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Publication numberUS7129815 B2
Publication typeGrant
Application numberUS 09/915,033
Publication dateOct 31, 2006
Filing dateJul 25, 2001
Priority dateAug 24, 2000
Fee statusPaid
Also published asDE10196486T5, US20020024417, WO2002016715A2, WO2002016715A3
Publication number09915033, 915033, US 7129815 B2, US 7129815B2, US-B2-7129815, US7129815 B2, US7129815B2
InventorsBrian Morrison, Patrick A. Banas, David Reimus, Jacob G. Epp, Gerald L. Ostrander
Original AssigneeSiemens Vdo Automotive Corporation
Export CitationBiBTeX, EndNote, RefMan
External Links: USPTO, USPTO Assignment, Espacenet
Remote entry transmitter with transmission identification codes
US 7129815 B2
A transmitter identification code is designed such that the code varies as the code is assigned. In one embodiment the code will include information with regard to the date and time that the code is initially determined. In a second embodiment the code is provided by incrementing a counter, and then modifying that counter information such that the final code is non-sequential.
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1. A method of assigning an identification code to a remote entry transmitter comprising the steps of:
1) providing a number which varies by the time a code is assigned relative to other codes, and ensuring that the codes are non-sequential for codes assigned sequentially, said code also being indicative of a date and time associated with the assignment of said code; and
2) storing said code in a remote entry transmitter as a remote entry transmitter identification code.
2. A method as set forth in claim 1, wherein said code is determined by incorporating the date and time that the code is set, into the code itself.
3. A method as set forth in claim 2, wherein the said code also incorporates information with regard to the particular assembly line.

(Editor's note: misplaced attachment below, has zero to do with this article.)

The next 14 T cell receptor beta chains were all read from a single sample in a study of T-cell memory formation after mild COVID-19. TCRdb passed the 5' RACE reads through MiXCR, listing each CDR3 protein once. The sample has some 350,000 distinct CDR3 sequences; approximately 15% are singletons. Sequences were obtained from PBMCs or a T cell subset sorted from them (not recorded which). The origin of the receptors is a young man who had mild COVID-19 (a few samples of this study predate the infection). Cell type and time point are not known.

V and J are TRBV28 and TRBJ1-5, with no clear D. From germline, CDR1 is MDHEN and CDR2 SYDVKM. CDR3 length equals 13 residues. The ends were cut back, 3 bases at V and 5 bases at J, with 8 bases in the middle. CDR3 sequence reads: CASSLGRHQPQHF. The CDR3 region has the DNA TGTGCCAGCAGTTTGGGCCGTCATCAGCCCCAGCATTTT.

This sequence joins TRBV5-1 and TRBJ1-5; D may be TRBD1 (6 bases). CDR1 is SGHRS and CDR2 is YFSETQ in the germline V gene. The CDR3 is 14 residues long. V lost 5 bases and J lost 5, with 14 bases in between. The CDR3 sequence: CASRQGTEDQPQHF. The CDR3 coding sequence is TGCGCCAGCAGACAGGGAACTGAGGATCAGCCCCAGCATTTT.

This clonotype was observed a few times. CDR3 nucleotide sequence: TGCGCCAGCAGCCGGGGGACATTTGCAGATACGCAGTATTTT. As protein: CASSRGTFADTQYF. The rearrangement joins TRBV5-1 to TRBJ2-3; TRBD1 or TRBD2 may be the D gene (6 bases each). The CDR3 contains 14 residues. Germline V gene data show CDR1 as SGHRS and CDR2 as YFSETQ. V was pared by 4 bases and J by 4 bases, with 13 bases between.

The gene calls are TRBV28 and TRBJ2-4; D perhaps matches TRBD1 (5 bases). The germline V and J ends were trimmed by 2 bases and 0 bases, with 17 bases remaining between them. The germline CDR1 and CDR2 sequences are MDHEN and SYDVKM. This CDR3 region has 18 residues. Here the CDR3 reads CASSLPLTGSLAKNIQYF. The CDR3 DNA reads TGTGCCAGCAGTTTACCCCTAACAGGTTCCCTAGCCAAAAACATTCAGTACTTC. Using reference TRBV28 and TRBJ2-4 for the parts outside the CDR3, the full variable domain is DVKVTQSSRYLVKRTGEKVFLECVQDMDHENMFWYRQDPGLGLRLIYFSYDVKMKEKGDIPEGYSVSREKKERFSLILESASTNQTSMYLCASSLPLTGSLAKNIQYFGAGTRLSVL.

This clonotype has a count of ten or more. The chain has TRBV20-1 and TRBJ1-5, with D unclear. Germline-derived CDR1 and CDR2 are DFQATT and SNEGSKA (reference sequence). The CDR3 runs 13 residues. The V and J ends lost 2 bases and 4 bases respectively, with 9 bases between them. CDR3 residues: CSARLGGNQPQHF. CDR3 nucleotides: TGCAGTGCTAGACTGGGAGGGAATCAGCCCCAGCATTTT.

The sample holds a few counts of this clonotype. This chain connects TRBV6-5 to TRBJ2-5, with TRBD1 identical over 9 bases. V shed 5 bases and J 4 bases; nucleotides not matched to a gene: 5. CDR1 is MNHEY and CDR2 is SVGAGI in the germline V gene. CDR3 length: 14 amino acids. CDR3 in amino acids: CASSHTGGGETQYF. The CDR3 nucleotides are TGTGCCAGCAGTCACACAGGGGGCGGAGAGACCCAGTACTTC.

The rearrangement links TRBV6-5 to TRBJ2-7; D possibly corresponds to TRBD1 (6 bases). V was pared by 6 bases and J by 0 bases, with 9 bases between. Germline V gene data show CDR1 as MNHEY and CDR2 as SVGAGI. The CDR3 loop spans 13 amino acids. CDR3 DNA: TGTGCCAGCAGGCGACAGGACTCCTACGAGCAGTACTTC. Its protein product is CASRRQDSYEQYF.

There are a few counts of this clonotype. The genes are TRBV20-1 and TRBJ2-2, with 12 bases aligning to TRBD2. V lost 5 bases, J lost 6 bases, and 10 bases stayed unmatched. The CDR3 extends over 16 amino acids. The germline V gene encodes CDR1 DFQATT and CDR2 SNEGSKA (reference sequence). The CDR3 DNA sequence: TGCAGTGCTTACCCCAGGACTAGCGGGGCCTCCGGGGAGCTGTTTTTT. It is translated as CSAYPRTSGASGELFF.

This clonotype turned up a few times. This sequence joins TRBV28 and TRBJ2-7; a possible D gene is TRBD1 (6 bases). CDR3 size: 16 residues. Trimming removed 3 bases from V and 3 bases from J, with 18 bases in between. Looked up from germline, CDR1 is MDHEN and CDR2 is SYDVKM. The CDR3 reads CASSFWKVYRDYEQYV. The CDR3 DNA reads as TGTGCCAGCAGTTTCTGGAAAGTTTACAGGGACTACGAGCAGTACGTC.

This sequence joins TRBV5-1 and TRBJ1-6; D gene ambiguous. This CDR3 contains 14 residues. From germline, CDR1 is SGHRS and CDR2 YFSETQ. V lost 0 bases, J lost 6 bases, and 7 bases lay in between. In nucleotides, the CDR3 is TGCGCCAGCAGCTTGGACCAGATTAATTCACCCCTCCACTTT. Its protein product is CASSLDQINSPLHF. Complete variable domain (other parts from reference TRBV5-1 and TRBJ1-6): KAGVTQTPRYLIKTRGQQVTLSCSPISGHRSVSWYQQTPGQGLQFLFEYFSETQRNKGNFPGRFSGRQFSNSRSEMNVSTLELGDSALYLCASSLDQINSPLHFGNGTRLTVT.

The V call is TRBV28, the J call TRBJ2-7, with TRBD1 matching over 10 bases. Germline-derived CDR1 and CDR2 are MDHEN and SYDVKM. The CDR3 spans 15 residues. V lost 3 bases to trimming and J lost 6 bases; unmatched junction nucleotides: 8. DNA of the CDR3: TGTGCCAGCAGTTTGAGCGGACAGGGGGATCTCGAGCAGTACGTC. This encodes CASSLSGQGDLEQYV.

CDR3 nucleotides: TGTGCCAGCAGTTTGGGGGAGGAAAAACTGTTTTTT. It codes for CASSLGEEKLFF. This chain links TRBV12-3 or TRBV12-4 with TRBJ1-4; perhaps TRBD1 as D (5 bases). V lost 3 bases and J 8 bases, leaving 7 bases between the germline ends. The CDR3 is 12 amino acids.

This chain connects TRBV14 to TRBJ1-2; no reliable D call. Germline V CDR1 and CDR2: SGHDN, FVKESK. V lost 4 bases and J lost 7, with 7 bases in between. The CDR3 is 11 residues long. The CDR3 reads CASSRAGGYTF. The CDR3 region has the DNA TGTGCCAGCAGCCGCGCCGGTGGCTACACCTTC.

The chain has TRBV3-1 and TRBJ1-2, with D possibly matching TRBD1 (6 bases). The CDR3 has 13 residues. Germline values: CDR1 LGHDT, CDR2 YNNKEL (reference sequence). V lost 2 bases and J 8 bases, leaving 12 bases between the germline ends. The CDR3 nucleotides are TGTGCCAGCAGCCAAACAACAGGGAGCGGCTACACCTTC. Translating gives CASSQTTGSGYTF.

4. A remote entry transmitter comprising:
a transmitter body having a switch for requesting a vehicle component to perform an operation; and
a transmitter for transmitting a code, said code being a transmitter identification code stored in said remote entry transmitter and incorporating information which is both non-sequential, and yet which varies in order of the time the code was determined, said code carrying information associated with the date and time that said code was assigned.
5. A method as set forth in claim 1, wherein said remote entry transmitter is utilized as part of a remote access system for a vehicle door.
6. A remote entry transmitter as set forth in claim 4, wherein said transmitter is utilized to transmit a code to a receiver on a vehicle to provide access to the doors on the vehicle.

This application claims priority to U.S. Provisional Application No. 60/227,540 filed on Aug. 24, 2000.


This application relates to the provision of a transmission identification code to a remote entry transmitter wherein the code is assigned in a fashion such that it will always be unique, and such that the transmission identification codes for any two consecutive transmitters will not be consecutive binary numbers.

Remote entry transmitters are utilized in most modem vehicles. In a remote entry transmitter a signal is sent from a small signaling device, typically known as a keyfob, to the vehicle. The vehicle receives the signal and controls components on the vehicle based on the signal. As an example, remote entry transmitters are typically utilized to lock and unlock the doors on the vehicle.

When the signal is initially sent from the transmitter to the vehicle, the vehicle checks the signal to determine whether the transmitter is an appropriate transmitter for the vehicle. Transmitters typically have a unique code which is distinct from other transmitters. In this way, the control on the vehicle can identify whether the particular transmitter sending the particular signal is a transmitter which has been programmed for the vehicle. Typically the programming occurs at the factory, when the vehicle is initially assembled and associated with a particular transmitter. Under some circumstances a transmitter may be programmed to a vehicle later, such as when a keyfob has been lost, etc.